In July 2011, Norway suffered two terror attacks in which 77 people
died and many more were injured. In the first attack, a car bomb in
the capital killed eight people and in the second, a shooter killed
69 teens and young adults at a youth camp.
Rescue workers from various professional groups and many civilians
who happened to be at the scenes assisted the victims.
Later, unaffiliated volunteers were more than eight times as likely
as trained response workers to suffer symptoms of posttraumatic
stress disorder (PTSD), such as anxiety and flashbacks, the study
team reports in the journal Occupational Medicine.
Lead author Laila Skogstad of Oslo University Hospital said the
professional rescue workers coped well with the stress in the
aftermath of the terror attacks.
“A substantial proportion of the non-professional volunteers,
however, had significant psychological problems 10 months after the
attacks,” she told Reuters Health by email.
Skogstad and colleagues gave questionnaires to 1,790 study
participants between March and June of 2012, around 10 months after
The professional workers included doctors, nurses, psychologists,
religious leaders, police officers, firefighters and trained
volunteers from local organizations.
The unaffiliated volunteers were people who happened to be at the
site of the attack or working at the hotel hosting the victims’
The researchers asked people about their previous rescue training,
their experience during the event, and the support they received
afterward. Participants also reported any symptoms of PTSD they
experienced following the attacks.
Out of all the study participants, only 56 were untrained
Overall, the rescue workers felt the rescue operation was a success,
although firefighters and civilian volunteers reported feeling a
greater threat than the other groups
Among professional workers, 2 percent had experienced some PTSD
symptoms but not enough to meet all the criteria for the disorder.
Less than half of 1 percent of the workers actually suffered from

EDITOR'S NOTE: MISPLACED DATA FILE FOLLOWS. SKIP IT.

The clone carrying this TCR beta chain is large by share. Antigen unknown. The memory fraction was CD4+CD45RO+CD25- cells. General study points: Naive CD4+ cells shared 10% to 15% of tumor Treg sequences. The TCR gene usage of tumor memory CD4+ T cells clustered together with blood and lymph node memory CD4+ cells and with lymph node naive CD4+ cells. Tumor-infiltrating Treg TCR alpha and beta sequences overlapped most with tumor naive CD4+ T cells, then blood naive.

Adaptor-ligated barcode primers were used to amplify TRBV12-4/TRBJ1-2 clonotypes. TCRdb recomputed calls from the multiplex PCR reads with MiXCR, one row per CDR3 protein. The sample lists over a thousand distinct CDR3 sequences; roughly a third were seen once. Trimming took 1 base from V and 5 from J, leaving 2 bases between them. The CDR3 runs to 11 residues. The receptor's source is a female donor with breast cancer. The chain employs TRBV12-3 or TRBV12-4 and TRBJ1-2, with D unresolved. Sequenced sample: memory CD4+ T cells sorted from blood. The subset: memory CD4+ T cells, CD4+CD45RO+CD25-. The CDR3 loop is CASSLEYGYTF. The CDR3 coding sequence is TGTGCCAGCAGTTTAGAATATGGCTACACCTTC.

PTSD, the researchers estimated.
Among the untrained volunteers, 24 percent reported PTSD symptoms
and 15 percent were estimated to have the disorder.
Females and workers who saw injured or dead people were more likely
to report PTSD symptoms.
[to top of second column]
Workers who felt more threatened, felt that the work was obstructed
in some way or had less training were all more likely to have PTSD
Common early symptoms of posttraumatic stress are insomnia, anxiety,
general unease, distractibility and loss of appetite, said Dr. Craig
Katz, a professor of psychiatry and medical education at the Icahn
School of Medicine at Mount Sinai in New York City.
Skogstad noted that people with PTSD may also experience recurring
memories of the event or nightmares and may become easily startled.
During an attack, it is best to rely on professionals whenever
possible, said Katz, who was not involved in the study. Volunteers
"should hand off their efforts to the organized responders or join
forces with the organized responders as soon as they can,” he told
Reuters Health by email.
In the long term, mental health should be considered as a major part
of disaster planning, Katz added.
Skogstad recommended that volunteers not linked to any organization
should be monitored by professionals. “They are not trained for the
operations and are at great risk for significant posttraumatic
stress reactions even though their contributions may have been
heroic,” she said.
“The community, family and friends should not be afraid to ask, talk
about and be supportive to both professionals and non-professionals
after catastrophic events,” Skogstad said.
SOURCE: bit.ly/29AuB2F Occupational Medicine, online June 20, 2016.
[© 2016 Thomson Reuters. All rights
Copyright 2016 Reuters. All rights reserved. This material may not be published,
broadcast, rewritten or redistributed.